Back at the cabin the new sill logs were notched and ready to be moved into into place…

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Thomas Brown Cabin PIT Project – Part 2

The 25 foot U-Haul truck on a dirt road in the middle of the Mark Twain National Forest looked really out of place. But it was the three extra feet of huge pine logs sticking out the back that really caught my attention.

The driver of the truck turned out to be Doug Stephens, a Director for Recreation Solutions, a historical restoration company from Colorado that works with the U. S. Forest Service. Doug had been brought in to coordinate this PIT project and explained that he had to drive the logs in from Colorado due to the difficulty of finding suitable length lumber in Missouri. Needless to say, I was impressed. I don’t think I realized until this point the scope and level of this project.

My next introduction was with Keri Hicks and Bruce Gibson, both are Forest Service Archaeologist and the leads for the project. I had communicated with both of them by e-mail, but it was a pleasure to finally meet them face to face. Keri started the morning with introductions of the staff and a short mandatory safety lecture. She then had all the volunteers introduce and give a little information about themselves. Listening, I was impressed by where everyone was from. Many of us were from Missouri, but others came from as far away as South Carolina, Colorado & Wyoming.

Keri mentioned that many of the volunteers knew each other and had worked together on the Sinking Creek Fire Tower PIT project in 2008. And from what I could tell, I was one of the three PIT “rookies.”

Then it was Doug’s turn to lay out our plan of attack for the week. He calmly explained that we were going to jack up the cabin, notch the logs, replace the floor, remove the graffiti, replace some siding, secure the roof tin, move large rocks for footings, replace the porch boards, move the 28 foot logs into place by hand, replace the sill logs, control the national debt, bring about world peace and have fun…all in the next five days with about a dozen volunteers, 1 pet dog & a cat. On the outside I was all smiles…on the inside I was thinking “This is Missouri – You are going to have to Show-Me.”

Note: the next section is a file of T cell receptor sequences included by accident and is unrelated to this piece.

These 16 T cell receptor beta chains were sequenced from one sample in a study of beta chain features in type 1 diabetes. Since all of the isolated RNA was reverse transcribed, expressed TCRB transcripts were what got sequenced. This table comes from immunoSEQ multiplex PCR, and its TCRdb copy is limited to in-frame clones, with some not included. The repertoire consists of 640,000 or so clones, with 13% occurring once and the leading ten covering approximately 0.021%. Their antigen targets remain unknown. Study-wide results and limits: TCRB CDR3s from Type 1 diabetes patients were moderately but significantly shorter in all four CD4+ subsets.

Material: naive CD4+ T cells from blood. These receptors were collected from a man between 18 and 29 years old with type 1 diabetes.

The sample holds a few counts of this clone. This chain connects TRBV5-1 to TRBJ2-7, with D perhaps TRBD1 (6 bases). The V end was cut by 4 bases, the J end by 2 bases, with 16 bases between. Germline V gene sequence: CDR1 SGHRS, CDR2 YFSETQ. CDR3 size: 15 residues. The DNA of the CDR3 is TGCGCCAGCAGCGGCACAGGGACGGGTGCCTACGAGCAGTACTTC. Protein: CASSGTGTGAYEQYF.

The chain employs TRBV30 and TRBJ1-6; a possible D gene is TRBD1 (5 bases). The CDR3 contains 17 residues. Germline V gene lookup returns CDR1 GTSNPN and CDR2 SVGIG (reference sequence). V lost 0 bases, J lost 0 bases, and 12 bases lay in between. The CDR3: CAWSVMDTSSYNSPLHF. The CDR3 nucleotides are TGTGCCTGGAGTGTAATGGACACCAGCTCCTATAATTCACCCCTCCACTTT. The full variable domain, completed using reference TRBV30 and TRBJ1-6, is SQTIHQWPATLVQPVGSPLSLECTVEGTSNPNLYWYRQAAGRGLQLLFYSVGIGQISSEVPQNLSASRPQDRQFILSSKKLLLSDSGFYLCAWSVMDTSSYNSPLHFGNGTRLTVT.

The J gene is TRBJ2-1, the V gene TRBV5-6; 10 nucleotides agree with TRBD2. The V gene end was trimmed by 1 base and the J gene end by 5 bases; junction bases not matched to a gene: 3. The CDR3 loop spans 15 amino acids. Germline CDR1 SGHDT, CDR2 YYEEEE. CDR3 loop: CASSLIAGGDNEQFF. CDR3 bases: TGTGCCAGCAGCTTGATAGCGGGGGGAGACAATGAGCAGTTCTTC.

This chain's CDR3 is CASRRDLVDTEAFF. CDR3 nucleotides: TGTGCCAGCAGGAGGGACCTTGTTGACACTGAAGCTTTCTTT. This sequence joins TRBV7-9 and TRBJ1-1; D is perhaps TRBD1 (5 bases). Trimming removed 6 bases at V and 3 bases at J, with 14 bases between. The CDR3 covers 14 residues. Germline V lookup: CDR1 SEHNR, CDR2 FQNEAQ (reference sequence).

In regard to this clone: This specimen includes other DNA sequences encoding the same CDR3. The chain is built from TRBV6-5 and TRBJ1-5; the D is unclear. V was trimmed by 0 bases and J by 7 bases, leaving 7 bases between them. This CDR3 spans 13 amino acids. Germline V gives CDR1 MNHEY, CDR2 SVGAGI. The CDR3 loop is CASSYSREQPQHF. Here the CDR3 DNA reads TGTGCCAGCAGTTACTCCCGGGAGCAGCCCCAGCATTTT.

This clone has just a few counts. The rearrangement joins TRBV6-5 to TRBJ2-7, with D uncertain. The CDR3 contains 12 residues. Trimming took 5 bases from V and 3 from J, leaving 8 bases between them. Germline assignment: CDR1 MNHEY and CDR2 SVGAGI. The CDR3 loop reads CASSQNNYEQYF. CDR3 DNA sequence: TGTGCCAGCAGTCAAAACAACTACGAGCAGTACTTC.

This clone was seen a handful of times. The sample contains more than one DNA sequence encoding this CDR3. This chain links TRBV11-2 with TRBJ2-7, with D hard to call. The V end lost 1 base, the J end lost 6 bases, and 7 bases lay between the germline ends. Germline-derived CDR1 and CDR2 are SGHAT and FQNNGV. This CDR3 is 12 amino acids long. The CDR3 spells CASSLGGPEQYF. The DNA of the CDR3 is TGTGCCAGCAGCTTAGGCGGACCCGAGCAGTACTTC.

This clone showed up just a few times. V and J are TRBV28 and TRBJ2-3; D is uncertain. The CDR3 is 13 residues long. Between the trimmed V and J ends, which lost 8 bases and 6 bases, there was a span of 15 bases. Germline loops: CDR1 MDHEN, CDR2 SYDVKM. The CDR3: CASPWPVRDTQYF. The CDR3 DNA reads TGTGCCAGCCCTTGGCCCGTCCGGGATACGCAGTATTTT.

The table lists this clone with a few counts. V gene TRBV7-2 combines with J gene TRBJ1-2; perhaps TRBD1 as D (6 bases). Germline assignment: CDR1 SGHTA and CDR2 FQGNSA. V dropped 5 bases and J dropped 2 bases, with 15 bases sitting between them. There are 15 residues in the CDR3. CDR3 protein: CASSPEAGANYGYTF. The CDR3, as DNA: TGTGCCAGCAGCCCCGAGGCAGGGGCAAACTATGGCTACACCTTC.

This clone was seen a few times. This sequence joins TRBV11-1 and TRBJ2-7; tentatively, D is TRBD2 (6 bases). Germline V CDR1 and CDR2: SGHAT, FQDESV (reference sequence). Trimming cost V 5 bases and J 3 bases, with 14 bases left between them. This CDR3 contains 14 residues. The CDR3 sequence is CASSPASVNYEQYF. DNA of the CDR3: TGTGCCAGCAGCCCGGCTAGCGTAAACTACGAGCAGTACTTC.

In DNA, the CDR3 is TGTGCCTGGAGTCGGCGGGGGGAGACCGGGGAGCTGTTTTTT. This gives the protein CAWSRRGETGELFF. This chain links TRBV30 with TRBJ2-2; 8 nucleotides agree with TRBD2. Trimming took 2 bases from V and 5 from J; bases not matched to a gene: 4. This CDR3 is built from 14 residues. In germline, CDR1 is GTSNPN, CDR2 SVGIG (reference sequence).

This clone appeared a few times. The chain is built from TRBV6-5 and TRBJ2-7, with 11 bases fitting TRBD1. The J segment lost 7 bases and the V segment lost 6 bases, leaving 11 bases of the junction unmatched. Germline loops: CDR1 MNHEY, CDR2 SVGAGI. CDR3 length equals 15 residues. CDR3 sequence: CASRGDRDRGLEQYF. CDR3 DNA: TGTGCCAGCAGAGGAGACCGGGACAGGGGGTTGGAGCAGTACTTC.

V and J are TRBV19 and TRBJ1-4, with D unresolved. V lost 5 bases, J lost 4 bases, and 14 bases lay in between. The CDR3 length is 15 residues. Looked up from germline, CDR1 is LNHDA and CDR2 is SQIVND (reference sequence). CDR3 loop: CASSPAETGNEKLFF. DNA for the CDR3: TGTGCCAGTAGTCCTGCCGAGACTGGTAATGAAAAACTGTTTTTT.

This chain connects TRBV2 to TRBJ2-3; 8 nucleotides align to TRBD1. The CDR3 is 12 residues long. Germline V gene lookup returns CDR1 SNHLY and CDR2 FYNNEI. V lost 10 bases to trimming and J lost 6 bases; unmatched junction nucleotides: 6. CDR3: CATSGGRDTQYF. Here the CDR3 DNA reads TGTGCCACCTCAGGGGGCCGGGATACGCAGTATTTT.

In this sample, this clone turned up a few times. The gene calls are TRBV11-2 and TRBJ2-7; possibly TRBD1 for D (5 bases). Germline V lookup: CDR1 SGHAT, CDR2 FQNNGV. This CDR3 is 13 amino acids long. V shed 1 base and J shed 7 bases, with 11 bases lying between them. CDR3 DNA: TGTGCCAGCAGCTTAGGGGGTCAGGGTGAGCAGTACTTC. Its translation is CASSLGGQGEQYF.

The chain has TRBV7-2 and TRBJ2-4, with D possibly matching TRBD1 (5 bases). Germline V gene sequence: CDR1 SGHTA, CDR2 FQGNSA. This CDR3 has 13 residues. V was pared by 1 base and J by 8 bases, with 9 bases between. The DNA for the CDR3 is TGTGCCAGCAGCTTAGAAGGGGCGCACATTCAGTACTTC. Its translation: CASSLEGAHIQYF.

After the logs were unloaded from the U-Haul, it was time to stabilize the cabin in preparation for removing the flooring and floor joist (logs).

The joist logs were removed from the cabin and notching was begun on the new sill logs. Even though we used some modern power tools along with hand tools, I quickly developed a new appreciation for the amount of work it took to build these log cabins.

After the removal of the floor logs, it was decided that a lot of the accumulated dirt under the cabin would need to be removed to make way for the new sills and foundation rocks. As the dirt was removed it was sifted and the artifacts were collected for further research. A couple of the interesting finds were a plate that was marked R. N. Allmon (a possible relative) and a medicinal bottle containing Foley’s Honey & Tar…sounds like it will either kill you or cure you.

The project was moving along faster than I could have anticipated. Like a bunch of worker ants, everyone was moving, working in unison with no need for prompting or supervision. The thing I was most impressed with was the level of self motivation that I saw. Most of the time, someone was there to help you before you could even ask. If you asked for a hammer…you could expect that two or three people would hand you one. I must say it was refreshing, to work in such an environment with such a motivated workforce. I’m here to report that volunteerism is alive an well in America….

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Thomas Brown Cabin PIT Project – Part 1

After a two and a half hour drive, and one wrong turn (thanks Google Maps), here I was at the Winona Ranger Station looking for the “bunkhouse” that I would be staying in for the next week of my historic preservation adventure in the Mark Twain National Forest. What I didn’t know at that moment, was how much the next week would affect me personally.  I would meet some really great people that quietly take care of the historical places we all love.  I would also get to learn a lot about my own family history.  And as so often happens when we learn about history, I learned a lot about myself too.

A few months ago my wife noticed a call for volunteers in the local newspaper.  A project called Passport in Time was accepting applications to work on the restoration of a 150 year old cabin in the Mark Twain National Forest. The cabin to be restored just happened to be the Thomas Brown Cabin at Falling Springs…Thomas Brown was my Great Great Great Uncle.  I really wanted to be part of this project.

I went to their website and began researching what I needed to do. The moment I went to their website, I knew that I had been missing out on something special for years.

“Passport in Time (PIT) is a volunteer archaeology and historic preservation program of the USDA Forest Service (FS). PITvolunteers work with professional FS archaeologists and historians on nationalforests throughout the U.S. on such diverse activities as archaeological survey and excavation, rock art restoration, survey, archival research, historic structure restoration, oral history gathering, and analysis and curation of artifacts. The FS professional staff of archaeologists and historians will be your hosts, guides, and co-workers.